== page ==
Walter Brueggemann's slim new volume "sabbath as resistance: Saying NO to the CULTURE OF NOW" arrived yesterday.

Six chapters:

  1. Sabbath and the First Commandment
  2. Resistance to Anxiety (Exodus 20:12-17)
  3. Resistance to Coercion (Deuteronomy 5:12-14)
  4. Resistance to Exclusivism (Isaiah 56:3-8)
  5. Resistance to Multitasking (Amos 8:4-8)
  6. Sabbath and the Tenth Commandment

Reading about sabbath on the Sabbath is deeply settling. And - part of my reading today was from Matthew 12, so it all fits beautifully together.


"The Sabbath concerns the maintenance of a distinct faith identity in the midst of a culture that is inhospitable to all distinct identities in its impatient reduction of all human life to the requirements of the market."

"The Sabbath [is] an alternative to the endless demands of economic reality, more specifically the demands of market ideology that depend, as Adam Smith had already seen, on the generation of needs and desires that will leave us endlessly "rest-less", inadequate, unfulfilled, and in pursuit of that which may satiate desire. Those requirements concern endless predation so that we are a society of 24/7 multitasking in order to achieve, accomplish, perform and possess. But the demands of market ideology pertain as much to consumption as they do to production. Thus the system of commodity requires that we want more, have more, own more, use more, eat and drink more. The rat race of such predation and usurpation is a restlessness that issues inescapably in anxiety that is often at the edge of being unmanageable; when pursued vigorously enough, moreover, one is propelled to violence against the neighbor in eagerness for what properly belongs to the neighbor."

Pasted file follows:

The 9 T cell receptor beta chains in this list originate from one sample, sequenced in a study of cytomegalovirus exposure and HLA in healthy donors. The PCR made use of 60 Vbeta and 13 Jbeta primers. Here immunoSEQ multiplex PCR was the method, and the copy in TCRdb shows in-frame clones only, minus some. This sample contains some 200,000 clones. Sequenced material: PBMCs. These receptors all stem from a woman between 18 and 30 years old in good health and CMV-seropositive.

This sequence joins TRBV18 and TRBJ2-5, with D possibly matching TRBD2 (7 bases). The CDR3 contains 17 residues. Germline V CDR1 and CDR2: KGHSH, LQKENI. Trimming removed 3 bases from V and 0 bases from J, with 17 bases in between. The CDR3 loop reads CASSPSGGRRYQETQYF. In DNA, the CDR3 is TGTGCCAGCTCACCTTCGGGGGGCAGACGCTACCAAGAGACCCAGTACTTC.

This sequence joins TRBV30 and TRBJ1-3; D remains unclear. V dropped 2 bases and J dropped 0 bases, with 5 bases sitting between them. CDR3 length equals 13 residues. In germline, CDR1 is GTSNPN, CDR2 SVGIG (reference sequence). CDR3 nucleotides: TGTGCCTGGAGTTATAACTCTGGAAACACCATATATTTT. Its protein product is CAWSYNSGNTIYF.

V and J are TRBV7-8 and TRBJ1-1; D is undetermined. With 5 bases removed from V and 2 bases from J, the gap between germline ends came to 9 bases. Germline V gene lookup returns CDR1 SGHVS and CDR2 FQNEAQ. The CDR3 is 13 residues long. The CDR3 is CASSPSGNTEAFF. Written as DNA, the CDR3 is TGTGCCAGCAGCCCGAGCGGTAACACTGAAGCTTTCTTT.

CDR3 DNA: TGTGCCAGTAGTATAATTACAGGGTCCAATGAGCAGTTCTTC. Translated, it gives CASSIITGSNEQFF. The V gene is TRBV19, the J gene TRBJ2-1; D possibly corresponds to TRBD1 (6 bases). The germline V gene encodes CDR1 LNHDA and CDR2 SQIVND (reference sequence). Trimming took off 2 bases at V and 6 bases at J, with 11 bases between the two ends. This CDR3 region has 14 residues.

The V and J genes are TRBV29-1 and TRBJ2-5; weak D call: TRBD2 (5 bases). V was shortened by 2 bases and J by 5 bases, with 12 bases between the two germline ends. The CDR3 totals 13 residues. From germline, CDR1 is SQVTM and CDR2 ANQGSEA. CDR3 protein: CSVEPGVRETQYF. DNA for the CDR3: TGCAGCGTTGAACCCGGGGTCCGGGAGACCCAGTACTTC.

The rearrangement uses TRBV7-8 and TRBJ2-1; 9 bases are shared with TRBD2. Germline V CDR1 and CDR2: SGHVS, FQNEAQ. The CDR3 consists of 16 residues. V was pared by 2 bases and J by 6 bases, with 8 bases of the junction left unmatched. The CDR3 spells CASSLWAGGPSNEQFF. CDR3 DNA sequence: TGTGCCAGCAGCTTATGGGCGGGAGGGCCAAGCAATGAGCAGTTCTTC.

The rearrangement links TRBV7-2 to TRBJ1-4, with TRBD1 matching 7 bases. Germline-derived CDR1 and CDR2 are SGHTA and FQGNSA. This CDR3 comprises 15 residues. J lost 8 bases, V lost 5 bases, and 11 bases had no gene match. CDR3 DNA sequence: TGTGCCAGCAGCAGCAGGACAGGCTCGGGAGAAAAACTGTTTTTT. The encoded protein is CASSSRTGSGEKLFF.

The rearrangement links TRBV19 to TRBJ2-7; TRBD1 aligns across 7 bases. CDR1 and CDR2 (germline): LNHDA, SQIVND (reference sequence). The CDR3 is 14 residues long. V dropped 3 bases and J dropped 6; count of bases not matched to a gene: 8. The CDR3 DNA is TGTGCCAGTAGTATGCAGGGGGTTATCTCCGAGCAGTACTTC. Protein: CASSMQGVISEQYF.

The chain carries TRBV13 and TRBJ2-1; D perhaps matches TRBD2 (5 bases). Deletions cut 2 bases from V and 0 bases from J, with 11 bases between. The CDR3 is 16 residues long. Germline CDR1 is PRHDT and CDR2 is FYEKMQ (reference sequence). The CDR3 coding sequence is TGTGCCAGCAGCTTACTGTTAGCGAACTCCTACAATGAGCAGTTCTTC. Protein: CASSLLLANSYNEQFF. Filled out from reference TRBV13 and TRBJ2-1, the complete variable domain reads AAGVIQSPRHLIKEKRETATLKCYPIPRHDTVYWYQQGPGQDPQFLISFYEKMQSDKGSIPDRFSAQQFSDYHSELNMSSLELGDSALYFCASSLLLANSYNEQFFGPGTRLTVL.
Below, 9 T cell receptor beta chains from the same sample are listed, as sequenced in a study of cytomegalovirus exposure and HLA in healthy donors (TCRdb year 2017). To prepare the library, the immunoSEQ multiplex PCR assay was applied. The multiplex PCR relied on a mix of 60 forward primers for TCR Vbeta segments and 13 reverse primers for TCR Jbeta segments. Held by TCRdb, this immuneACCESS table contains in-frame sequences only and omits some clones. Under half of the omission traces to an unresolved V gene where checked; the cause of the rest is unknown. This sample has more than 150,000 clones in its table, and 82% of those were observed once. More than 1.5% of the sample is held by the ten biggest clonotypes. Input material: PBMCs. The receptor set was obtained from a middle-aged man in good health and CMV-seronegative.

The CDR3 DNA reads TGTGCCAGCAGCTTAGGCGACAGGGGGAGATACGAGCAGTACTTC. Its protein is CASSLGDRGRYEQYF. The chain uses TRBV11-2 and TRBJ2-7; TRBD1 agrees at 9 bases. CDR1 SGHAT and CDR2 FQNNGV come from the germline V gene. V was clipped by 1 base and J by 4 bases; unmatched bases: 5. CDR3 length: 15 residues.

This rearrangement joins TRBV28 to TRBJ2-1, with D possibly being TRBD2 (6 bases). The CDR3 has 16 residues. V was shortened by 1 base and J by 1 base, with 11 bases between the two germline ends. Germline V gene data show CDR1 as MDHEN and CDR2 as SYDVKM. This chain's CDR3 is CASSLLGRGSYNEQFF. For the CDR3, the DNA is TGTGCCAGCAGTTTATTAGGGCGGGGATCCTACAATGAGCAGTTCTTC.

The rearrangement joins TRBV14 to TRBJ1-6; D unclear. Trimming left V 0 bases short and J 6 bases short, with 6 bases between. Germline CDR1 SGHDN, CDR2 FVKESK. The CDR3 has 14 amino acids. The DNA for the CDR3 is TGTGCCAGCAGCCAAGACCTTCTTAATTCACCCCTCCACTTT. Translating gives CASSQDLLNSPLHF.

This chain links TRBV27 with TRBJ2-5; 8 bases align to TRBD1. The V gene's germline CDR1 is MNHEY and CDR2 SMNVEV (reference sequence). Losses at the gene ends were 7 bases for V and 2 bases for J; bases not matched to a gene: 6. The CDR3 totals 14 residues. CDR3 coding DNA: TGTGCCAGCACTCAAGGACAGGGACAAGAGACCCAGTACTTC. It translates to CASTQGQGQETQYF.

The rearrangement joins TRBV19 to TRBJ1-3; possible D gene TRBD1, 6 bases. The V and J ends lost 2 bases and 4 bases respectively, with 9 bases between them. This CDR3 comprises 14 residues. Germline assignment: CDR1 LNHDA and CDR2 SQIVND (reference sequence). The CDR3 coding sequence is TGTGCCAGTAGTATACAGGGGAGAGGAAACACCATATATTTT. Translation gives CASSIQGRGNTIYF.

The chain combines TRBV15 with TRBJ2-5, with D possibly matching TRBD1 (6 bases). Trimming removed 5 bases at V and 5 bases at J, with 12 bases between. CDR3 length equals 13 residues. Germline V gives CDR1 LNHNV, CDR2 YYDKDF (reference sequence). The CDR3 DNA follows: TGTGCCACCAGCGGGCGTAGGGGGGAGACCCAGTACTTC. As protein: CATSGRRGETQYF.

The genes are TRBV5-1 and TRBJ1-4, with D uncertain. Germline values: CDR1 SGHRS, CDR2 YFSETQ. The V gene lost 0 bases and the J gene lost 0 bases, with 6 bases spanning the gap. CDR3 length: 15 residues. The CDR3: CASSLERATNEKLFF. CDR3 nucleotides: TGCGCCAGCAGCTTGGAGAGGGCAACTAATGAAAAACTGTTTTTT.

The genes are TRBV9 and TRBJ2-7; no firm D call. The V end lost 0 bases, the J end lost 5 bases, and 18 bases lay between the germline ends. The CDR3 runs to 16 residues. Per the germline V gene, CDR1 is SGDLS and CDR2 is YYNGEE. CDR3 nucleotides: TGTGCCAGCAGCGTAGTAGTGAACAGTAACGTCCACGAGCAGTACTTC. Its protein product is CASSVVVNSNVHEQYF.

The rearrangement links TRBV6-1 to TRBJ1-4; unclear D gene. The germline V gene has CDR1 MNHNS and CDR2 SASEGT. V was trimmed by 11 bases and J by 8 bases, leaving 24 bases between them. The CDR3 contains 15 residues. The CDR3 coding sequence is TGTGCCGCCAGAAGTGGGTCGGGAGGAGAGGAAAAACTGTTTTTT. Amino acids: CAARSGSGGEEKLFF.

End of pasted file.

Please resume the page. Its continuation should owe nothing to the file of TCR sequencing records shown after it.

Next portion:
This is a piercing analysis of our economic reality and the forces that sweep us into their relentless swirl. But it's also a prophetic indictment of the hungers within us that attach to these forces with instant obsession.

And it's not just economic reality - it's how we do everything: our careers, our relationships, our spirituality, our churches, our athletics, our amusements, our fun...

It's such a dark way to pursue joy.